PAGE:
US regulators are seriously thinking about how to regulate high-powered companies like Amazon, Apple, Google and Facebook. There is one simple solution to curbing the power of Big Tech: Break down companies. But breaking down companies is a difficult task, and history suggests that many more solutions are possible.
Solution 1. Big tech companies share data with smaller companies.
Vector Myers-Schonberber, professor of internet governance at Oxford Internet Institute and co-author of Reinventing Capitalism in the Age of Big Data, says that breaking down big tech companies doesn’t just make them weaker. But will be worse for consumers. Elizabeth Warren, the Democratic presidential candidate, had suggested that those companies be sacked. Sharing data between services such as Google Search and Google Maps is useful, so sharing it with Google will make the services less reliable.
Vector Myers-Schoenberg says that the main problem is not that big companies are just big, but the problem is that innovation now relies on big data and small companies can’t keep that much data. This suggests that large companies will have to share data with less powerful competitors. For example, in Germany big insurance companies already share data with small companies. In this way, Startups also gets a chance.
Solution 2. Do not allow large tech companies to discriminate in your favor
Hall Singer, a Senior Fellow at the George Washington Institute of Public Policy, agrees that breaking companies is an inadequate solution to the problem, but unlike Mayor Schooner, he doesn’t care about data inequality. If Google makes a great product based on its data, what is the problem? “If they win in the market based on their best product, that’s good,” he said.
So Singer said that the problem is not why Google is so good. Neither do others, including Warren’s ideas, are right. As a platform, Google issues reviews of restaurants and provides reviews. These things can be more efficient and lead to benefits. He says the problem is that Google values its reviews on its platform more than its competitors, even when it does better. Are not.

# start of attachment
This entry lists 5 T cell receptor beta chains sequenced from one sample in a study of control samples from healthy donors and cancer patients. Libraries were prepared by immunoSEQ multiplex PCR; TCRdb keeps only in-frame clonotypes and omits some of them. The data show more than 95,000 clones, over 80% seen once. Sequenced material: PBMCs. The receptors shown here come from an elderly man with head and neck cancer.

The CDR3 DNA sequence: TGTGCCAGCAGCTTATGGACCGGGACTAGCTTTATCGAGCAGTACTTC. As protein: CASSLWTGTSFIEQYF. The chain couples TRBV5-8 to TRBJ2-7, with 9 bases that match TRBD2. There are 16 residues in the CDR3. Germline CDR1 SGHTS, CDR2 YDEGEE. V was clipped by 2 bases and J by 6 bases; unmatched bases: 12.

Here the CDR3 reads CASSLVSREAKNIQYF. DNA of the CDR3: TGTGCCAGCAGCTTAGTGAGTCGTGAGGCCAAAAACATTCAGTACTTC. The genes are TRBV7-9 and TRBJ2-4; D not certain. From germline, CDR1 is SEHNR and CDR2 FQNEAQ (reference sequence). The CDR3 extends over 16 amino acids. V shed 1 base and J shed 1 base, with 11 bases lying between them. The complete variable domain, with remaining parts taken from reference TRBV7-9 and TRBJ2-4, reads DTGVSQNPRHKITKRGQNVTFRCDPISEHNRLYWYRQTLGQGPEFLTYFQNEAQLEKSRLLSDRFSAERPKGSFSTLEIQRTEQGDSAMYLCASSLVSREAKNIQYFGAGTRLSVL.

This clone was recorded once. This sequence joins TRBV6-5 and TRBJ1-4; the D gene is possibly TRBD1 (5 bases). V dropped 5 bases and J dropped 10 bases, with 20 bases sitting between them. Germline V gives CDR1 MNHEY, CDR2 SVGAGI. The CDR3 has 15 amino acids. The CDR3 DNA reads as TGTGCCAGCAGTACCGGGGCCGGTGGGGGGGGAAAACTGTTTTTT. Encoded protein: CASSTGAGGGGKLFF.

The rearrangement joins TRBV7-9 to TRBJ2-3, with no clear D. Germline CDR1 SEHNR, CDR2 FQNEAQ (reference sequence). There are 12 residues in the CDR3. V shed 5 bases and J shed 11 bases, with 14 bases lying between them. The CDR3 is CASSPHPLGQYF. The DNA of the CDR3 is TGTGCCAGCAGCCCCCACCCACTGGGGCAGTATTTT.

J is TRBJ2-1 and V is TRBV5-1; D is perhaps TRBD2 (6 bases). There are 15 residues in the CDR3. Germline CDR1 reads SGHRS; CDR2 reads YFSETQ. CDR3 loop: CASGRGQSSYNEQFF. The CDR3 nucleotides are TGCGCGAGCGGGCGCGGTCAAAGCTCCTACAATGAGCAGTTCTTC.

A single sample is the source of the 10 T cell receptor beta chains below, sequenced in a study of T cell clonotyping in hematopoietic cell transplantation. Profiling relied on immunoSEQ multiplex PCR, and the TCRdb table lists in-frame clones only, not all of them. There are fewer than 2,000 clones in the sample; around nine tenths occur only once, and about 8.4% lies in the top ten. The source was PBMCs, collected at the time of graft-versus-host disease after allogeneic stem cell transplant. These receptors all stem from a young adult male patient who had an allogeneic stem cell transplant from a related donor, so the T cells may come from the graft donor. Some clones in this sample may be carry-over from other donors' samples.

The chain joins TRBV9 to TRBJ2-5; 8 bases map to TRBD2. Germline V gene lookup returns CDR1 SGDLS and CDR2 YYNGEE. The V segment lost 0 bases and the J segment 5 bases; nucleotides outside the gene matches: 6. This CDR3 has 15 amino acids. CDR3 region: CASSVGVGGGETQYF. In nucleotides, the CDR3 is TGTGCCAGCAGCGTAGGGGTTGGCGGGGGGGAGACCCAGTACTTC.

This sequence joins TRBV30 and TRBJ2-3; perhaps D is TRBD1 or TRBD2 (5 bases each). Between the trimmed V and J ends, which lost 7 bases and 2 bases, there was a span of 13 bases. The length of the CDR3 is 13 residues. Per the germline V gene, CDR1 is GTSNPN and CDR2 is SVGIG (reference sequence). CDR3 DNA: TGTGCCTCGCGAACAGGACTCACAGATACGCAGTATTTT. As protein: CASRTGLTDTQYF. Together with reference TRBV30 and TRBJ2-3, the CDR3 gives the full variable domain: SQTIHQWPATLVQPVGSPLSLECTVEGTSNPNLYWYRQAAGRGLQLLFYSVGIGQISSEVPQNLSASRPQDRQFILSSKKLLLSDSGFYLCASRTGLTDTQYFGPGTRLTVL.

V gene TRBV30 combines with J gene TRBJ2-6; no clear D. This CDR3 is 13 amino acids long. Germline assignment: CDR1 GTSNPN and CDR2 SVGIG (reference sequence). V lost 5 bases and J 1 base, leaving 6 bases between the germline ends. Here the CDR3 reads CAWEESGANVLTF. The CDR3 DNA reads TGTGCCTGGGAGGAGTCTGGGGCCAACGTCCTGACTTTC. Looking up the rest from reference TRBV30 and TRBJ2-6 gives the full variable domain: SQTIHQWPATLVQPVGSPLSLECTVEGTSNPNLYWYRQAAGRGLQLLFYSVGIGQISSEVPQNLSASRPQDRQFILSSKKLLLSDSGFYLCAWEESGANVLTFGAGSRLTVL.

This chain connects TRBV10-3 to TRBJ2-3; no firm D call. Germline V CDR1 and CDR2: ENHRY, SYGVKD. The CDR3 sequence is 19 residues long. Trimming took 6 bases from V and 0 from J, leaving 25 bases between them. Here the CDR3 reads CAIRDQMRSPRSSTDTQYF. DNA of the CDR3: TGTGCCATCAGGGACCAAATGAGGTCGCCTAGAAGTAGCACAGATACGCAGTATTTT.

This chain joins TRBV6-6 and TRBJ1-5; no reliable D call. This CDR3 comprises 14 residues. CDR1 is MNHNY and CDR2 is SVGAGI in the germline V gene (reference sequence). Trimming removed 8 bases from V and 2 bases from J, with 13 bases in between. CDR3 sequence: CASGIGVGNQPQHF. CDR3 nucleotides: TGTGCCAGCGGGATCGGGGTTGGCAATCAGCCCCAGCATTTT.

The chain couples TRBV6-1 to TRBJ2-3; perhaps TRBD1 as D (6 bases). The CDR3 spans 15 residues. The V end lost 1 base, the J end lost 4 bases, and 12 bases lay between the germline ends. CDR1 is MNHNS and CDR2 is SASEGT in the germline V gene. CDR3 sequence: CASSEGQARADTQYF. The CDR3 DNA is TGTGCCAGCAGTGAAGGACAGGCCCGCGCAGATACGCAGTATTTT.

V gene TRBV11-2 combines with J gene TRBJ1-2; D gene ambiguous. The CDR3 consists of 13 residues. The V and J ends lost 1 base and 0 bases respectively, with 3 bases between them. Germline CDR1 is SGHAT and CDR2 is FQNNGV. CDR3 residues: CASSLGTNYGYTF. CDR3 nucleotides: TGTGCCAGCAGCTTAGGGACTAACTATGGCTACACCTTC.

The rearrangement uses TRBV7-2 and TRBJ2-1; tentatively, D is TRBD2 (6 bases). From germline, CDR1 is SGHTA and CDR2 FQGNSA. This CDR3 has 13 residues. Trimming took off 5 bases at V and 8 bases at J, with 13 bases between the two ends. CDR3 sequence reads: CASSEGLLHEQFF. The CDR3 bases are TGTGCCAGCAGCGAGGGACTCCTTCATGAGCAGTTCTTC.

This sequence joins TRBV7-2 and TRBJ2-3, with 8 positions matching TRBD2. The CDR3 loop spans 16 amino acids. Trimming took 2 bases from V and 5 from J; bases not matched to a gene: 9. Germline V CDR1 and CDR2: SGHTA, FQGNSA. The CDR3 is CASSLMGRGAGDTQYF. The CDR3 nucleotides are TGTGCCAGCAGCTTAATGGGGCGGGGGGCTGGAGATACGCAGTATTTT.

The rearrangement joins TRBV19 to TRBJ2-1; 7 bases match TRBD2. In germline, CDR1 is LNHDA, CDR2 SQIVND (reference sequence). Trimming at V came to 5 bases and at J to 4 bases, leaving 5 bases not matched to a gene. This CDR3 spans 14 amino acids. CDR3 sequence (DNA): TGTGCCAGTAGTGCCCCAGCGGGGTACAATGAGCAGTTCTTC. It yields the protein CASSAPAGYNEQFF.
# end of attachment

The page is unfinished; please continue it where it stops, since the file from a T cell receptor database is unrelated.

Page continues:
Hall Singer offers a non-discriminatory rule that can stop this trend. Cable channels have already been regulated in the same way. Other companies started to get upset when Comcast started its content but Congress did not break this big company. ” Has allowed you to set foot in the content space but you cannot set your foot on the platform. “Now free network complaints can be escalated to a neutral arbitrator who can help everyone do the right thing. Responsible for the principle.
Singer believes that the same principle can apply to companies like Google and Amazon. The biggest concern is that small businesses do not have the same power as Google, but they hope that if big businesses go to court, as the National Football League sued Comcast, complaints from smaller brands would be made. The trend will be born.
Solution 3: Stop locking big companies into your customers
Another camp has also focused on how networks lock down consumers with their influence. If more and more people are already on Facebook, only a few will choose to go for a new social network because their friends will not be there and because they cannot copy enough content from Facebook. Advocates of “data portable” say being able to transfer data from one platform to another can be contested.